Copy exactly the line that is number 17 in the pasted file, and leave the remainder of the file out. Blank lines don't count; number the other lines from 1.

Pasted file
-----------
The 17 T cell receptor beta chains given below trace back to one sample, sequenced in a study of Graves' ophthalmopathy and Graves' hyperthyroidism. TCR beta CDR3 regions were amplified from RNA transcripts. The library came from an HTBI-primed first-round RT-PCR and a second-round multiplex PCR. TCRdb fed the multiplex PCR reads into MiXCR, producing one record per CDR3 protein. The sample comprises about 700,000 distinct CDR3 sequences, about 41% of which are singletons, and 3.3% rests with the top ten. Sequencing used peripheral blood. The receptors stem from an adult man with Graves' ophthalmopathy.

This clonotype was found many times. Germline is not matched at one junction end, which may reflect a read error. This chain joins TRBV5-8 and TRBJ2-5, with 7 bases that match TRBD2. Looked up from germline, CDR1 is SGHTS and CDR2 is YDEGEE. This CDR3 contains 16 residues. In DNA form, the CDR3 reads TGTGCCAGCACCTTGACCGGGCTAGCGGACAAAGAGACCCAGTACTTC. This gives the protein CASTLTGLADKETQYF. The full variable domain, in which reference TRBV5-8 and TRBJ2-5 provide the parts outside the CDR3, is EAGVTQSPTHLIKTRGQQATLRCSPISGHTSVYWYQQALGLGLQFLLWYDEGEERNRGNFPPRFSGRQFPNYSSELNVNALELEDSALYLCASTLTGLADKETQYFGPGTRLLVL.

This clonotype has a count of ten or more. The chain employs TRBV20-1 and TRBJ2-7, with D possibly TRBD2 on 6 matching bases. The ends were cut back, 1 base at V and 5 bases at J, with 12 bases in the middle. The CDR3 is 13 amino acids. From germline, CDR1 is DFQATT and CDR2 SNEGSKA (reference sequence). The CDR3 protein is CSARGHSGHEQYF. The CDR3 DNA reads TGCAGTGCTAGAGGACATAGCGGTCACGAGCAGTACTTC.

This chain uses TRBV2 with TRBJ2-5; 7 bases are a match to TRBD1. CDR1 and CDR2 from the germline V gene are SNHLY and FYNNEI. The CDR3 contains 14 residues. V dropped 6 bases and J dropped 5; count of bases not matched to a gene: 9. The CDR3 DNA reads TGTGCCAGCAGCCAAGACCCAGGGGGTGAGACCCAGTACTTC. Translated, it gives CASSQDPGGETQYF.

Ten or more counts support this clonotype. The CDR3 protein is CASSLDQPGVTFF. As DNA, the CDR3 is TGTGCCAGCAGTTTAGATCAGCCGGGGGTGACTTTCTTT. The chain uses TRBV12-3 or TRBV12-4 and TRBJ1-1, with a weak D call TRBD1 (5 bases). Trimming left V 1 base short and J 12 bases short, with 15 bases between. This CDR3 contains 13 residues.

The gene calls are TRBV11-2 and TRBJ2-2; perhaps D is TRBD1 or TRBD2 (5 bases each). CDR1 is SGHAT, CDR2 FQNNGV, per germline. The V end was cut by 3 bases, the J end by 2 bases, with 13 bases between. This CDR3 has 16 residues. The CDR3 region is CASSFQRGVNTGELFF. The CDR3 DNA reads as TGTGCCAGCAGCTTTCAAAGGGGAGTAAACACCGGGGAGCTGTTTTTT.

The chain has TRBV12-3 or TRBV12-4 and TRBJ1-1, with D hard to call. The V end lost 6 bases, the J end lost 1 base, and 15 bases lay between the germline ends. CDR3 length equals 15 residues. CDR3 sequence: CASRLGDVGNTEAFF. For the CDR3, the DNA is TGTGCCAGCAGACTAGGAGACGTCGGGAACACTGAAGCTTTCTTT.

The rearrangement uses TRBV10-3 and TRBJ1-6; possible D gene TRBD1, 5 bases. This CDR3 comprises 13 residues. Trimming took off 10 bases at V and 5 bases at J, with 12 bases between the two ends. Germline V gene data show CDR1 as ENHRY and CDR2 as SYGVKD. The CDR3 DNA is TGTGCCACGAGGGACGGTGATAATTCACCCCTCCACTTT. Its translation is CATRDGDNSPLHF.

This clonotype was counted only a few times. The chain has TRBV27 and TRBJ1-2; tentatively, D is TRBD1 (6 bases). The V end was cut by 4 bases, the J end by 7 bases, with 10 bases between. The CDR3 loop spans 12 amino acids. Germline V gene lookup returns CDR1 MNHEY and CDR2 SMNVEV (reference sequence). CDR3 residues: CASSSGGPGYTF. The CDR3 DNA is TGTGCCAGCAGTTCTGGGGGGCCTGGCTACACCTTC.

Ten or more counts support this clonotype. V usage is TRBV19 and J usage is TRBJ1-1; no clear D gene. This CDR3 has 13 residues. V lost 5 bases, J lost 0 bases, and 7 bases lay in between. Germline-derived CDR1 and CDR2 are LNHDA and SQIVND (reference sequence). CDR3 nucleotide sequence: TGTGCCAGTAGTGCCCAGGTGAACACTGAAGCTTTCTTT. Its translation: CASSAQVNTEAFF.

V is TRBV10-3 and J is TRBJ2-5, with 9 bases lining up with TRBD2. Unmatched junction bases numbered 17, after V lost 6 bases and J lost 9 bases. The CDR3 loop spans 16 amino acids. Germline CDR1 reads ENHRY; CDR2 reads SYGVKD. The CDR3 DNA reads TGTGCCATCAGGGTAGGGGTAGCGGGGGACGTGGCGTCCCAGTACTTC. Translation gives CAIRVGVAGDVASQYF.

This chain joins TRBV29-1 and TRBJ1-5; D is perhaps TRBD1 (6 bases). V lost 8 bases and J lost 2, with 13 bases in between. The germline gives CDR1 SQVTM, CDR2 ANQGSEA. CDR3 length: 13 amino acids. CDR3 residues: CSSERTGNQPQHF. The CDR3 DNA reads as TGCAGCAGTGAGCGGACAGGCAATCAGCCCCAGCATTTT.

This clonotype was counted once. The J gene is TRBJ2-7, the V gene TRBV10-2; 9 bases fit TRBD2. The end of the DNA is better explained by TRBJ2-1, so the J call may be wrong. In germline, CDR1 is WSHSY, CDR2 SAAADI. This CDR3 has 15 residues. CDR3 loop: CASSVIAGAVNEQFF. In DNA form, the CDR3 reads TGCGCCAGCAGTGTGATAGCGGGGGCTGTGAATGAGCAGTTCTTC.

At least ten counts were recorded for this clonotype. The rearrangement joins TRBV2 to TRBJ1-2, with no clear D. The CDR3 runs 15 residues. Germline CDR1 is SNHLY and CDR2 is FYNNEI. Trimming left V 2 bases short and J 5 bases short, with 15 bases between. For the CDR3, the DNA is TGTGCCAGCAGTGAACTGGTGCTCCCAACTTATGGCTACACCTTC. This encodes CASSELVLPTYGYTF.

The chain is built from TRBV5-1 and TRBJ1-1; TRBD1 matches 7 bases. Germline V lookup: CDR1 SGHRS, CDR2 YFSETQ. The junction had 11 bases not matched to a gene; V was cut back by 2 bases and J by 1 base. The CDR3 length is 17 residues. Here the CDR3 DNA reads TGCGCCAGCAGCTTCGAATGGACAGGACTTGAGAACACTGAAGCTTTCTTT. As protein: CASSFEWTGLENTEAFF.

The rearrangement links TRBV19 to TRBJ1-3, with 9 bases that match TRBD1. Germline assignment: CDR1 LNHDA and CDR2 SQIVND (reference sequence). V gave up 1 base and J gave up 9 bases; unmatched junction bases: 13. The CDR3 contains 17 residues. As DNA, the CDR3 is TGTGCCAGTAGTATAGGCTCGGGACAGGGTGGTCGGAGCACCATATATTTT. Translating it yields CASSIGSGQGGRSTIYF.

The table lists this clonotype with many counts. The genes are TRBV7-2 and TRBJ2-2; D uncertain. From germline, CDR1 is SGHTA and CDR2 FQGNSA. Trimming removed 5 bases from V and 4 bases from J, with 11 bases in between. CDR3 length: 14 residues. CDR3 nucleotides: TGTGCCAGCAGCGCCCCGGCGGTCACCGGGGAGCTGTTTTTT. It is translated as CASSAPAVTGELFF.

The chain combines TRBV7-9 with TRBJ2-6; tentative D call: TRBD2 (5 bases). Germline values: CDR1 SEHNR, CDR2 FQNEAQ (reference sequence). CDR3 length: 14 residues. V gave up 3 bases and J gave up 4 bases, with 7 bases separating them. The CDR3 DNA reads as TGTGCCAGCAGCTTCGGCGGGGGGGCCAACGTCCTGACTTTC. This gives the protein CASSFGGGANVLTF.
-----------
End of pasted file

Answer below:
The table lists this clonotype with many counts. The genes are TRBV7-2 and TRBJ2-2; D uncertain. From germline, CDR1 is SGHTA and CDR2 FQGNSA. Trimming removed 5 bases from V and 4 bases from J, with 11 bases in between. CDR3 length: 14 residues. CDR3 nucleotides: TGTGCCAGCAGCGCCCCGGCGGTCACCGGGGAGCTGTTTTTT. It is translated as CASSAPAVTGELFF.